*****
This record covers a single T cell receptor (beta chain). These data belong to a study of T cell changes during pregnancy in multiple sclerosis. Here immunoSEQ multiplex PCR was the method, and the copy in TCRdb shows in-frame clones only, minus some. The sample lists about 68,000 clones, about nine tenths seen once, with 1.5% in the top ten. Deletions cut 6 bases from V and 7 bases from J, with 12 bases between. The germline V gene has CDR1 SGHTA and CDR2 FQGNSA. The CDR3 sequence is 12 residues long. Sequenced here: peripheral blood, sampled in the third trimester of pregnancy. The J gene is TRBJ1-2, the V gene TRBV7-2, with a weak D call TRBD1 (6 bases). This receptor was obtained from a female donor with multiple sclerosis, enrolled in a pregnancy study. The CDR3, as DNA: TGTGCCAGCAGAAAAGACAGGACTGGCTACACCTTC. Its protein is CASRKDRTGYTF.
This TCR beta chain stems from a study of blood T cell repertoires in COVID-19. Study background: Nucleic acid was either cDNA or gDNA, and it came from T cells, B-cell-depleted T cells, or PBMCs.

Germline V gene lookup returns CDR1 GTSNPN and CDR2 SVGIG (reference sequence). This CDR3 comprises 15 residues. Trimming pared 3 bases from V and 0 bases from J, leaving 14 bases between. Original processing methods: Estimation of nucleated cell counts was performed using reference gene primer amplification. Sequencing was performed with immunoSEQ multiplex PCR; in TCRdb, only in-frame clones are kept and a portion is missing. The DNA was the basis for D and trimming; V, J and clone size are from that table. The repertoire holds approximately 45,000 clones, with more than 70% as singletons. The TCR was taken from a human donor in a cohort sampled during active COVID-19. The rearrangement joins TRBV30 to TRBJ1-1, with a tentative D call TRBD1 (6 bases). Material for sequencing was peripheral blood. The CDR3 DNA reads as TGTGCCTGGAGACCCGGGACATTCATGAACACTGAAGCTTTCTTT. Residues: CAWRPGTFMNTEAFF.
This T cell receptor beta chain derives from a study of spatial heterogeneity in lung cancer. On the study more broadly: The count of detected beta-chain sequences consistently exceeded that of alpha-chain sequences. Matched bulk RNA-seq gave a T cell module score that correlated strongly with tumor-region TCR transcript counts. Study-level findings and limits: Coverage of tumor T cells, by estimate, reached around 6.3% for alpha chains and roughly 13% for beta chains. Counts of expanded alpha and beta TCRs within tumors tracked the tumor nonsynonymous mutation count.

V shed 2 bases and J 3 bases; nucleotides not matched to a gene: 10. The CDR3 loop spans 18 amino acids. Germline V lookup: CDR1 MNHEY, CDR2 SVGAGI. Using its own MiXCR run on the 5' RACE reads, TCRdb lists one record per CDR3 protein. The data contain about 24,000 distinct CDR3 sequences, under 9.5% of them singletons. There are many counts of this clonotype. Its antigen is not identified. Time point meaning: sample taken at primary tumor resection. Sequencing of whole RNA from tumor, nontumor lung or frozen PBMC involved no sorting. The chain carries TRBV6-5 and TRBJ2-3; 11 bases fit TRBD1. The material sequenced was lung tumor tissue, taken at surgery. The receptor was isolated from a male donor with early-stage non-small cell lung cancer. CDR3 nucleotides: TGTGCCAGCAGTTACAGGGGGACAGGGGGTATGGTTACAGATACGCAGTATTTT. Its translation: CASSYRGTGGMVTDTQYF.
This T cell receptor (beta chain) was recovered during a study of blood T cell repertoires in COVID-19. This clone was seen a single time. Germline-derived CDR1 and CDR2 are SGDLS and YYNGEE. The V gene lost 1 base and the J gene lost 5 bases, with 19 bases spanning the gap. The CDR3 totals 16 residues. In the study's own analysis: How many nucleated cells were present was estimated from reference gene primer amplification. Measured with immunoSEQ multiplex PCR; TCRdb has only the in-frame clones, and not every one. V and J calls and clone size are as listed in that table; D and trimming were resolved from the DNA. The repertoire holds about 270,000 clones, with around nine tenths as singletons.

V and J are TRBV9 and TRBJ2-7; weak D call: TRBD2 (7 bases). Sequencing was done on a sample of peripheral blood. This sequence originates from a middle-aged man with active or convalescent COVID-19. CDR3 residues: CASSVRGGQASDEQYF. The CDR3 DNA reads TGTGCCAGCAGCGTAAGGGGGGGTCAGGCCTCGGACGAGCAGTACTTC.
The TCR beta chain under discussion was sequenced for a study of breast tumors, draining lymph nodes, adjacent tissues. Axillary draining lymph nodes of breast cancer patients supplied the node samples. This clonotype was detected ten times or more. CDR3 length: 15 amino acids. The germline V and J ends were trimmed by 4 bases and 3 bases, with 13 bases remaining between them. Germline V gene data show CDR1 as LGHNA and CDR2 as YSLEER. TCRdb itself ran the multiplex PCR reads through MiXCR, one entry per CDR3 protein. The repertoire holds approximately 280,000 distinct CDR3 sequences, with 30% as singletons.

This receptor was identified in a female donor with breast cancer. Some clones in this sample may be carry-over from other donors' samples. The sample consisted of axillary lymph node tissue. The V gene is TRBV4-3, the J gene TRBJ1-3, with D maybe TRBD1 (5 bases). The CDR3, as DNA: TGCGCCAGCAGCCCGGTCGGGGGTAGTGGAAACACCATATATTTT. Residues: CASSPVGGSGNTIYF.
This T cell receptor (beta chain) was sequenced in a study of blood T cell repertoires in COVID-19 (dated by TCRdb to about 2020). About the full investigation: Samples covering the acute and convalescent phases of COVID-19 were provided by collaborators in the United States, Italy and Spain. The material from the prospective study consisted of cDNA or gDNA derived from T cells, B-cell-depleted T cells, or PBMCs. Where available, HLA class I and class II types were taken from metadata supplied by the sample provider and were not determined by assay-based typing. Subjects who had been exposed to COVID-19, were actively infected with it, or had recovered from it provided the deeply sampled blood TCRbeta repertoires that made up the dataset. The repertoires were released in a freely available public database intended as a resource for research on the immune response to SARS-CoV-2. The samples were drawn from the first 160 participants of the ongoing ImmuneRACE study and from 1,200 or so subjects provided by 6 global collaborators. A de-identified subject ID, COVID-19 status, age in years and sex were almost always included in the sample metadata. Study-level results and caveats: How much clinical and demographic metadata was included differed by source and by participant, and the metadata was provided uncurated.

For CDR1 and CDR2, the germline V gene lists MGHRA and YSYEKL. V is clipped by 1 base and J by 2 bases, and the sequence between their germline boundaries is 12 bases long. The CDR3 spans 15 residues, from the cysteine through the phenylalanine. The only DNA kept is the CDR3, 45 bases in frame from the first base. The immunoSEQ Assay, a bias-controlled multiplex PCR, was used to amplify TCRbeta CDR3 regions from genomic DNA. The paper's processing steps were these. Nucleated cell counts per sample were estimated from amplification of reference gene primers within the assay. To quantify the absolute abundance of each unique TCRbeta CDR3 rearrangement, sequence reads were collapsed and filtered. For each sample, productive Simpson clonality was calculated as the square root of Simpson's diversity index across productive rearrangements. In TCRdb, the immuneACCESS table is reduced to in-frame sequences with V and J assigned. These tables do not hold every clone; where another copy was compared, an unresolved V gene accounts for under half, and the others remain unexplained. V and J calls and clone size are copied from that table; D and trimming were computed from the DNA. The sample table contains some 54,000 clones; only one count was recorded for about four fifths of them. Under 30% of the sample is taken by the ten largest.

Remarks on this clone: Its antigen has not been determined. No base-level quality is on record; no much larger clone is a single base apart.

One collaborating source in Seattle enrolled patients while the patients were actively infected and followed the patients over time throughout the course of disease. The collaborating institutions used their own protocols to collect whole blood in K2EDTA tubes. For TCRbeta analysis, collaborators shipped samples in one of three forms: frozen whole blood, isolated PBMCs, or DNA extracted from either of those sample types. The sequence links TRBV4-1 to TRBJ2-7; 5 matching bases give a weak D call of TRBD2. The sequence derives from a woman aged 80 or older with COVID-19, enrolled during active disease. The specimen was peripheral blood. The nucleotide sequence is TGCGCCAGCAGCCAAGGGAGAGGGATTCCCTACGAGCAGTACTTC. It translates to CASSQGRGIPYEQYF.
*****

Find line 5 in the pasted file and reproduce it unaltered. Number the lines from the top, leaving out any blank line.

V shed 2 bases and J 3 bases; nucleotides not matched to a gene: 10. The CDR3 loop spans 18 amino acids. Germline V lookup: CDR1 MNHEY, CDR2 SVGAGI. Using its own MiXCR run on the 5' RACE reads, TCRdb lists one record per CDR3 protein. The data contain about 24,000 distinct CDR3 sequences, under 9.5% of them singletons. There are many counts of this clonotype. Its antigen is not identified. Time point meaning: sample taken at primary tumor resection. Sequencing of whole RNA from tumor, nontumor lung or frozen PBMC involved no sorting. The chain carries TRBV6-5 and TRBJ2-3; 11 bases fit TRBD1. The material sequenced was lung tumor tissue, taken at surgery. The receptor was isolated from a male donor with early-stage non-small cell lung cancer. CDR3 nucleotides: TGTGCCAGCAGTTACAGGGGGACAGGGGGTATGGTTACAGATACGCAGTATTTT. Its translation: CASSYRGTGGMVTDTQYF.